(PhysOrg.com) -- A team comprised of geological and environmental science researchers from Stanford University has been studying the impact that early European exploration had on the New World and have found evidence that they say suggests the European cold period from 1500 to 1750, commonly known as the Little Ice Age, was due to the rapid decline in native human populations shortly after early explorers arrived.
Following up on their paper published in 2008, the team has now brought their findings before the Geological Society of America. The researchers say that the population decrease, which came about due to the introduction of previously unknown diseases, led to the rapid reforestation of the Americas. This led to a sudden increase in the amount of carbon dioxide being pulled from the air, which meant the atmosphere wasnt able to hold as much heat, which led to colder air covering Europe.
The team, led by visiting scholar Richard Nevle, came to this conclusion after analyzing charcoal remnants in soil and lake sediments left behind by early American inhabitants as they burned forests to make room for farmland. They found that starting approximately 500 years ago, the charcoal accumulations came to a virtual standstill, coinciding with the death of native peoples.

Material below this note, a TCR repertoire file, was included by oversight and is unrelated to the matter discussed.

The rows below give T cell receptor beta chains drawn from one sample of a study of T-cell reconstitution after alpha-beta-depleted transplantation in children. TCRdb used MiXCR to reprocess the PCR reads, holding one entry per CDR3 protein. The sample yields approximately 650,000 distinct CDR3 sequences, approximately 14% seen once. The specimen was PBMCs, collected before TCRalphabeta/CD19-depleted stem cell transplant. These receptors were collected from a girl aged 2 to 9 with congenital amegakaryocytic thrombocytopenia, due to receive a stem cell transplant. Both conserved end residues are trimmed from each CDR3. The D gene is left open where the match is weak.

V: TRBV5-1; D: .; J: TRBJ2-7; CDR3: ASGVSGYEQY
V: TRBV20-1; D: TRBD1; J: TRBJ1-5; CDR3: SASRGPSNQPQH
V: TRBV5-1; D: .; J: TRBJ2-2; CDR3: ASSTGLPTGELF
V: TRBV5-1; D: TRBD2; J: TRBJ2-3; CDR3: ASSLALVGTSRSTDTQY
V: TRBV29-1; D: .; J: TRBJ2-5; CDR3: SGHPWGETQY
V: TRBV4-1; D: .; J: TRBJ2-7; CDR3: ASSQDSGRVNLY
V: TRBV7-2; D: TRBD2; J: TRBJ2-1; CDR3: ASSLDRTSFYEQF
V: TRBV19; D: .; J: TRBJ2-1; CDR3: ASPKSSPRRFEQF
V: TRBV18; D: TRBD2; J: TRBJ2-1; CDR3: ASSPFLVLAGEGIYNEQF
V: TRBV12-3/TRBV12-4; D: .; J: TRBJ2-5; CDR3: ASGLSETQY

Nevle et al then got out their calculators and crunched the numbers. They estimate that for a population of some 40 to 80 million indigenous people, the total amount of deforested land would likely have amounted to something the size of California. And since most estimates suggest that close to 90 percent of the native peoples died or were killed after the Europeans arrived, that meant most of that land returned to forest. That many trees, they say, all of a sudden appearing, almost as if out of nowhere, could have resulted in a loss of some 2 to 17 billion tons of carbon dioxide from the air.
To further bolster their argument, they say that core samples taken from the ice in Antarctica have air bubbles in them that show a reduction of carbon dioxide by 6 to 10 parts per million between 1525 and the early 1600s.
Of course this isnt concrete proof that humans caused the Little Ice Age, as others in the field point out. Events such as volcanic eruptions, solar flares or even colder ocean currents could also be at play. But so far, the evidence is certainly intriguing, pointing out that human activities, even those that are inadvertent, could be the cause of serious global climate changes.
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